Preventive Care - Key Activity 2

KEY ACTIVITY #2:

Develop or Update the Practice’s Cancer Screening Protocols


 

This key activity involves the following elements of person-centered population-based care: operationalize clinical guidelines; implement condition-specific registries; proactive patient outreach and engagement; pre-visit planning and care gap reduction; care coordination.

Overview

This activity provides general guidance for developing or refining a cancer screening protocol that aligns with the PHMI clinical guidelines, establishes clinical and supportive processes that provide a framework for implementing the guidance safely, and leverages the capabilities of appropriate staff to carry out the protocols. It is the foundation of many of the remaining key activities in this implementation guide.

Cancer screening is essential to early detection and treatment of cancers. Aligning a practice’s screening protocols with the relevant guidelines and ensuring a standard team-based approach to identify and address screening status helps to ensure that your practice is able to identify and offer cancer screening to all eligible patients. Early detection and treatment are of critical importance among populations that have a higher incidence of breast, colon and cervical cancer.

The cancer screening protocol includes applying an equity lens to help ensure that barriers to cancer screening are addressed, including economic, social, historical and cultural barriers, and all patients who are eligible for and due for screening, especially those who are at high risk for cancer, receive appropriate screening and follow-up. Key activities in the protocols should be prepared to address relevant social, cultural and linguistic barriers and needs of the population.

Relevant HIT capabilities to support this activity include care guidelines, registries, clinical decision-making support, care dashboards and reports, quality reports, outreach and engagement, and care management and care coordination (See Appendix E: Guidance on Technological Interventions). Reports should have the capacity to filter by provider, location and care team (where applicable).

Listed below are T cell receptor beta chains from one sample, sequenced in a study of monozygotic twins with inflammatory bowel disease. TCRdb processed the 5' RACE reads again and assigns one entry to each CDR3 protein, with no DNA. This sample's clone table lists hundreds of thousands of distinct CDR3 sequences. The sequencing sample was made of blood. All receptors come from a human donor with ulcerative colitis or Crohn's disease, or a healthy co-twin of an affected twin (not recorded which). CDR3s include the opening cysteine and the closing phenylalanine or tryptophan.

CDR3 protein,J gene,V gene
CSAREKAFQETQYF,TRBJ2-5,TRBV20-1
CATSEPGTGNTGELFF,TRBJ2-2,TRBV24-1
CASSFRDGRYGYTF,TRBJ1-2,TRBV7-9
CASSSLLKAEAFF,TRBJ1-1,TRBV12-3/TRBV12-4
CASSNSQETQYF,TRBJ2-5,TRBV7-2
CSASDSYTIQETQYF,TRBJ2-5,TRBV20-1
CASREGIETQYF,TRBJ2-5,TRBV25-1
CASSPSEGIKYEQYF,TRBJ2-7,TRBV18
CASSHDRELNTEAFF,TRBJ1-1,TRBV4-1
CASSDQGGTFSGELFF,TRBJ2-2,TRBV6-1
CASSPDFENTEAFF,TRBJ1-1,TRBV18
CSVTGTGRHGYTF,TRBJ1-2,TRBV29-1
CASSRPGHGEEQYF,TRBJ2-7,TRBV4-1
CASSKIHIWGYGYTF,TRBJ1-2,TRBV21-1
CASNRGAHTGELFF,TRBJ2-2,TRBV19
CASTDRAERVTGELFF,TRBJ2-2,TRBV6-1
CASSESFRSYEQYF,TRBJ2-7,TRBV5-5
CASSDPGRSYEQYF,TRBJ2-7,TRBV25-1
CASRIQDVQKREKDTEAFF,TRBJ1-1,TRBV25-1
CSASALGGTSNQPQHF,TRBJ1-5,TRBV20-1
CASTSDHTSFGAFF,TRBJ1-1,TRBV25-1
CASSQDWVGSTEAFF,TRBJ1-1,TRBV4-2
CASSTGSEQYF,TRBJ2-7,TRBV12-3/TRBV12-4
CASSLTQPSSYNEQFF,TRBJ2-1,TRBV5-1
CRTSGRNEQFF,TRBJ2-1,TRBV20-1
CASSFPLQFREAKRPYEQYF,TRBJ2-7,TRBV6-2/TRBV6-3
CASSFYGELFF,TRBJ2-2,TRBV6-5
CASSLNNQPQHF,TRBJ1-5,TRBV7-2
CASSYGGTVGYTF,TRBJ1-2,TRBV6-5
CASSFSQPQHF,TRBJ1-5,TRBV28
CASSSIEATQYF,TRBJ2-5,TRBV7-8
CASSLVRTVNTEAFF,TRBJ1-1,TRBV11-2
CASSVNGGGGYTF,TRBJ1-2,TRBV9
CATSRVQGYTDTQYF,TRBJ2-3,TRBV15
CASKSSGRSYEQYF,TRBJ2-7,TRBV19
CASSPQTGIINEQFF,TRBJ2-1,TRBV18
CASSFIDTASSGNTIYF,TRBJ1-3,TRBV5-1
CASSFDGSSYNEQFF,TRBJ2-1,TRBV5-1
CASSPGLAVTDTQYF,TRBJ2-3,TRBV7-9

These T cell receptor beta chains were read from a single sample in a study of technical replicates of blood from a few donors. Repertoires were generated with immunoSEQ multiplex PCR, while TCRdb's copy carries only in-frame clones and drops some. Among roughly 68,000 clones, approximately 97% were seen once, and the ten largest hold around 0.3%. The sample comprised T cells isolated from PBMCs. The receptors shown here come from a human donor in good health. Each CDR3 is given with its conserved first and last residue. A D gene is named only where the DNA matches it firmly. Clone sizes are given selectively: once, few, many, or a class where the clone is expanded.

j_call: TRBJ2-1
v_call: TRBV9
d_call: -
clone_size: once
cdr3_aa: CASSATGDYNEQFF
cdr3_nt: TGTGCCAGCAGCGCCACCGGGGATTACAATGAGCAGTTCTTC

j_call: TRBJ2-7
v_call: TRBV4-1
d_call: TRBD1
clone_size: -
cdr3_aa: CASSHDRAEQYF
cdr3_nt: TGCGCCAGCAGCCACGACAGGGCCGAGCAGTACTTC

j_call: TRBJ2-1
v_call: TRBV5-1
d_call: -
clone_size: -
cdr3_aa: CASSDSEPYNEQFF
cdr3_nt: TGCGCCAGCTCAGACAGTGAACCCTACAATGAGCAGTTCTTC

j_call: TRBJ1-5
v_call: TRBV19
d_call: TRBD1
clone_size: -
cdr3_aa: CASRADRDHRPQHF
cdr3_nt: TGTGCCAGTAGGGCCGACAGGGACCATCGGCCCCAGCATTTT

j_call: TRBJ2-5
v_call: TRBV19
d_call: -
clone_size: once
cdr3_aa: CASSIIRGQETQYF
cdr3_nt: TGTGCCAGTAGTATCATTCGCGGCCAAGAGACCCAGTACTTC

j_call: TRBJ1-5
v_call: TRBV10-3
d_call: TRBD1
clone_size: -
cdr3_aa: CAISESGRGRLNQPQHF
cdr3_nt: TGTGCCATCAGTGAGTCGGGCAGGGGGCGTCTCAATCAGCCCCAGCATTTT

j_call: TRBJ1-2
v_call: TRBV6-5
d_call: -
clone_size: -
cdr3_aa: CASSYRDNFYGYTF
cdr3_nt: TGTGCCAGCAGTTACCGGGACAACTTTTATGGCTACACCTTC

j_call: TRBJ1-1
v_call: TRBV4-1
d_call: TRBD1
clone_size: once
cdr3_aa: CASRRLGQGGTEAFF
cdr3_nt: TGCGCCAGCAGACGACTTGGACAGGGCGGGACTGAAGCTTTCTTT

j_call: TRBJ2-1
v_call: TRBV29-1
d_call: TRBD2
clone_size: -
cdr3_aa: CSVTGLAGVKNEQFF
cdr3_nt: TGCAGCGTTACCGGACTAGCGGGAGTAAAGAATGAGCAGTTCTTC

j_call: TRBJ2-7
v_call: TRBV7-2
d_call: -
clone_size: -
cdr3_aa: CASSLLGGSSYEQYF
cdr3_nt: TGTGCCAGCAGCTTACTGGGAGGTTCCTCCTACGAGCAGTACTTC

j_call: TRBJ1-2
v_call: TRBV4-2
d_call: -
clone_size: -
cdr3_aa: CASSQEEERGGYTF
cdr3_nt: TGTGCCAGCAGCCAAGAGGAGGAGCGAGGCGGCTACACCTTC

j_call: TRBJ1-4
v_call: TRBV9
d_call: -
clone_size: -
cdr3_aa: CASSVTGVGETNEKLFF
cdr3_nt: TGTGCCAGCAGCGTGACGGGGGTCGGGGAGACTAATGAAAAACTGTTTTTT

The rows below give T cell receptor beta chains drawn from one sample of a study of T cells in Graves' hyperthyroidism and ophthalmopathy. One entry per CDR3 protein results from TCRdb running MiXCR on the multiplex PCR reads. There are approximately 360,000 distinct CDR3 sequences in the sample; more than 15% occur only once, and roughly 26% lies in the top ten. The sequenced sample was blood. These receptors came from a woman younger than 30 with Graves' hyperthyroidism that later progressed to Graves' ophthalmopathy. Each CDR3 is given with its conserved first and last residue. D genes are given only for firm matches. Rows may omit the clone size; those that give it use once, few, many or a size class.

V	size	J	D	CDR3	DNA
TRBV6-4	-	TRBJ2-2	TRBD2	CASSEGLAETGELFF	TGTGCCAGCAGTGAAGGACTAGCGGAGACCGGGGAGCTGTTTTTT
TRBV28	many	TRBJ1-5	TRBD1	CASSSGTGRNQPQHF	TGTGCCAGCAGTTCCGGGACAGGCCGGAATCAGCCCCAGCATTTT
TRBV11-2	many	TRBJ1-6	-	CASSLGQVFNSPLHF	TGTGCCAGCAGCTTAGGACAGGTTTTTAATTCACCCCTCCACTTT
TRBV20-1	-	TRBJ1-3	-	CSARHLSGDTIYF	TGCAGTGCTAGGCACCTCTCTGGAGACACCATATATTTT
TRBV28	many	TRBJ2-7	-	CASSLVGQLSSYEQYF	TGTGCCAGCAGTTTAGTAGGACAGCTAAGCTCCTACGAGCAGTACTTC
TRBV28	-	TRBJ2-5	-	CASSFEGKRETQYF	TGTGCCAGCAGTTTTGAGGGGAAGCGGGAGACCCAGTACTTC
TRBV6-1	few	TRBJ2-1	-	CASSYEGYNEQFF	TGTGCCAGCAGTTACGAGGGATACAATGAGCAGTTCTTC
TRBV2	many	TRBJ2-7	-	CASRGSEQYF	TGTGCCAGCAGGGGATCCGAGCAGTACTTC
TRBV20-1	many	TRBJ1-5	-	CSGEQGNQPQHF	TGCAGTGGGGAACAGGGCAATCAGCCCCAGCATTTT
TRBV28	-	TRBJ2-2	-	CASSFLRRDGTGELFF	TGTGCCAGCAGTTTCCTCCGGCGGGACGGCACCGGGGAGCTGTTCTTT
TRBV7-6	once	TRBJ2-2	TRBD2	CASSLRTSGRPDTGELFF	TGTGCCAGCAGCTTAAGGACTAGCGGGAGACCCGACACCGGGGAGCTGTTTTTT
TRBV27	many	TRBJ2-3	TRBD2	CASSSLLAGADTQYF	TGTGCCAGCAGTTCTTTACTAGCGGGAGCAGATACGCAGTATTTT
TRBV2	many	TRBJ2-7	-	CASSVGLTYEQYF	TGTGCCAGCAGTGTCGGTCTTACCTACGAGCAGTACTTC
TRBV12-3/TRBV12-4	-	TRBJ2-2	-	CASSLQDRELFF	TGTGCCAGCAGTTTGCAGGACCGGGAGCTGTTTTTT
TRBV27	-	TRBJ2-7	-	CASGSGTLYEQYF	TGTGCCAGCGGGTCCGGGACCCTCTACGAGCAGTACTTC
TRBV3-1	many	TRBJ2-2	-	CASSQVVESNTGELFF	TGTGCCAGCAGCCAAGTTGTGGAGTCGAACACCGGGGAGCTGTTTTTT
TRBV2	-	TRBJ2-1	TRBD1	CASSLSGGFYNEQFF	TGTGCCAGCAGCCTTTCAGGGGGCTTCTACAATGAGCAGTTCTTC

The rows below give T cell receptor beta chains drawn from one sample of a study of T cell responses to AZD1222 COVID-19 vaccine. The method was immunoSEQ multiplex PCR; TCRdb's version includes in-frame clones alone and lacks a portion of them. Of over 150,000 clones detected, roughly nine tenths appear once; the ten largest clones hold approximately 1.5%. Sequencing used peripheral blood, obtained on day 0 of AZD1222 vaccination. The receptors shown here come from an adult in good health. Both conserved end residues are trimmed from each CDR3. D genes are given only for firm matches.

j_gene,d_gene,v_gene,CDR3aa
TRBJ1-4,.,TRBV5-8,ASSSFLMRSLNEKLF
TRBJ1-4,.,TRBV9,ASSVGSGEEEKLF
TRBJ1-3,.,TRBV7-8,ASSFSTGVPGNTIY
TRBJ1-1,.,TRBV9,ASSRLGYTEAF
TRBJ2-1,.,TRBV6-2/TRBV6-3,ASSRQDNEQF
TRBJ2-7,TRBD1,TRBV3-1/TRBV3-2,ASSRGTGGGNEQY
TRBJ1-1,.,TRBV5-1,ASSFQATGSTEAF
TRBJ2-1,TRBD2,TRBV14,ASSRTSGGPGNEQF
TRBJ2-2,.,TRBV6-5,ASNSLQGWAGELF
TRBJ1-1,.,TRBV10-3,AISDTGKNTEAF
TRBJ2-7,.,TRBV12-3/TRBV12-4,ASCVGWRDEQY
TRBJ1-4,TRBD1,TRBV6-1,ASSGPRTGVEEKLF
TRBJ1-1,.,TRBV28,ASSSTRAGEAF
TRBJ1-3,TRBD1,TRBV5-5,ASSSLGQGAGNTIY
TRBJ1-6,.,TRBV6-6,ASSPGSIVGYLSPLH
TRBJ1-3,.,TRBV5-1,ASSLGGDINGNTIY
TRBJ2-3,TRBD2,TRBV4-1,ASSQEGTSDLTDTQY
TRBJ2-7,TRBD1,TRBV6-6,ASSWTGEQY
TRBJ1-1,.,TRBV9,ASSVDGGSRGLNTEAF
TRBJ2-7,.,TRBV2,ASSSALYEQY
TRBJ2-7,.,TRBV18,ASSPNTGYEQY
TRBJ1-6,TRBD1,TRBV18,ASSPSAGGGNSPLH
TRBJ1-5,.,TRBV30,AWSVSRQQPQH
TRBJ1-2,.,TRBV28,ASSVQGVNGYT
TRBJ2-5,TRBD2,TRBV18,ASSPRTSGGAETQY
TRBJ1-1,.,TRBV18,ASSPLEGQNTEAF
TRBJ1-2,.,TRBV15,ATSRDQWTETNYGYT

Access to outside data may be a consideration or requirement (e.g., California Immunization Registry (CAIR) or immunization registry data and data from other practices), as services received outside the health center may be an important part of screening and follow-up. Ideally, this is accomplished by real-time data exchange, but where not possible, it may require manual entry. Reports may need to include not only the EHR but care coordination and population health management applications or freestanding referral registries. While claims data may be helpful in this regard, lag time may impact its usefulness. Patient-facing applications should be strongly considered to promote patient activation by helping assure that patients are informed and appreciative of the nature and importance of recommended care.

Action steps and roles

1. Understand the latest recommendations on who is eligible and needs to be screened for colorectal cancer, breast cancer and/or cervical cancer and how abnormal findings on those screenings should be managed.

Suggested team member(s) responsible: Medical director or their designee.

See the clinical practice guidelines section earlier in this guide. Ensure your practice uses the latest guidelines.

2. Develop or update a colorectal cancer screening protocol for your practice.

Suggested team member(s) responsible: Medical director or their designee.

  • In addition to the USPSTF recommendations linked to in step 1, review the National Cancer Institute’s Colorectal Cancer Screening (PDQ ®) - Health Professional Version and the CDC’s Guidance on Colorectal Screening Tests for additional practical guidance on colorectal cancer screening.
  • Include a summary statement on colorectal cancer screening, including:
    • The evidence base for colorectal cancer screening.
    • Benefits of colorectal cancer screening.
    • Potential risks of colorectal cancer screening.
    • Recent changes to the practice’s colorectal cancer screening protocol, if any.
    • Management of abnormal or suspicious findings, including patient contact information.
  • The colorectal cancer screening protocol should include the following sections (see clinical practice guidelines)